Currently, there are at least five lawsuits in Federal Court challenging the government's restrictive interpretation of the "automatic conversion" clause of CSPA. How they will be affected by Matter of Wang remains to be seen.

    How much deference should the Federal Courts accord to the Board's interpretation of CSPA's "automatic conversion" clause in Matter of Wang?

    This would not be the first time that the Federal Courts overturned an overly-restrictive interpretation of CSPA put forward by the government. The Board and the USCIS eventually acceded to the interpretation of another disputed section of CSPA following the holding of Padash v. INS (9th Cir. 2004), 358 F.3d 1161:

    "Because the legislative history makes it clear that the Act was intended to address the often harsh and arbitrary effects of the age-out provisions under the previously existing statute, our interpretation of the term "final determination" also adheres to the general canon of construction that a rule intended to extend benefits should be "interpreted and applied in an ameliorative fashion." Hernandez, 345 F.3d at 840. This rule of construction applies with additional force in the immigration context "where doubts are to be resolved in favor of the alien."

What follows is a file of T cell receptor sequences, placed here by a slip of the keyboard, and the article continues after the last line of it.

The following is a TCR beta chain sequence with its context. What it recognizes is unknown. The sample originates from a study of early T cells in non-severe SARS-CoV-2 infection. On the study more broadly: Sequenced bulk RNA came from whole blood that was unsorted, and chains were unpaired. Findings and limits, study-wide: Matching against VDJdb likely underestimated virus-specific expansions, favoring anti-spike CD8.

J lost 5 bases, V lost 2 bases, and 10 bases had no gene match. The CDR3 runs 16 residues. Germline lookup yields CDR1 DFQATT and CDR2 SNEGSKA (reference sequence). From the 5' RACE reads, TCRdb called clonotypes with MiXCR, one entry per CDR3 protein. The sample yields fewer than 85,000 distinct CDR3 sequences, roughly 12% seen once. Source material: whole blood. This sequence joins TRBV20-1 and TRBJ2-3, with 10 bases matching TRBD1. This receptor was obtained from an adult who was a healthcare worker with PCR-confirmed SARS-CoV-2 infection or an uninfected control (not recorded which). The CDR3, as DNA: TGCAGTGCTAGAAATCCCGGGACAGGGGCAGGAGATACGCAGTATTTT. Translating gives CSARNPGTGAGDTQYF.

To read the complete text of Matter of Wang as well as a host of other materials relating to CSPA and the continuing litigation, see

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    Updated 12-02-2013 at 04:21 PM by CShusterman

  2. DHS Secretary Suspends the "Widow's Penalty"
    On June 9, DHS Secretary Janet Napolitano announced that the government would cease the prosecution and deportation of widows and orphans of U.S. citizens who died before the permanent residence process could be completed.

    “Smart immigration policy balances strong enforcement practices with common-sense, practical solutions to complicated issues,” said Secretary Napolitano. “Granting deferred action to the widows and widowers of U.S. citizens who otherwise would have been denied the right to remain in the United States allows these individuals and their children an opportunity to stay in the country that has become their home while their legal status is resolved.”

    ICE will no longer place qualifying widow(er)s and orphans in removal proceedings. If a person has already been ordered removed, ICE will not enforce the removal order. In addition, USCIS will favorably consider requests for “humanitarian reinstatement” of revoked immigrant visa petitions.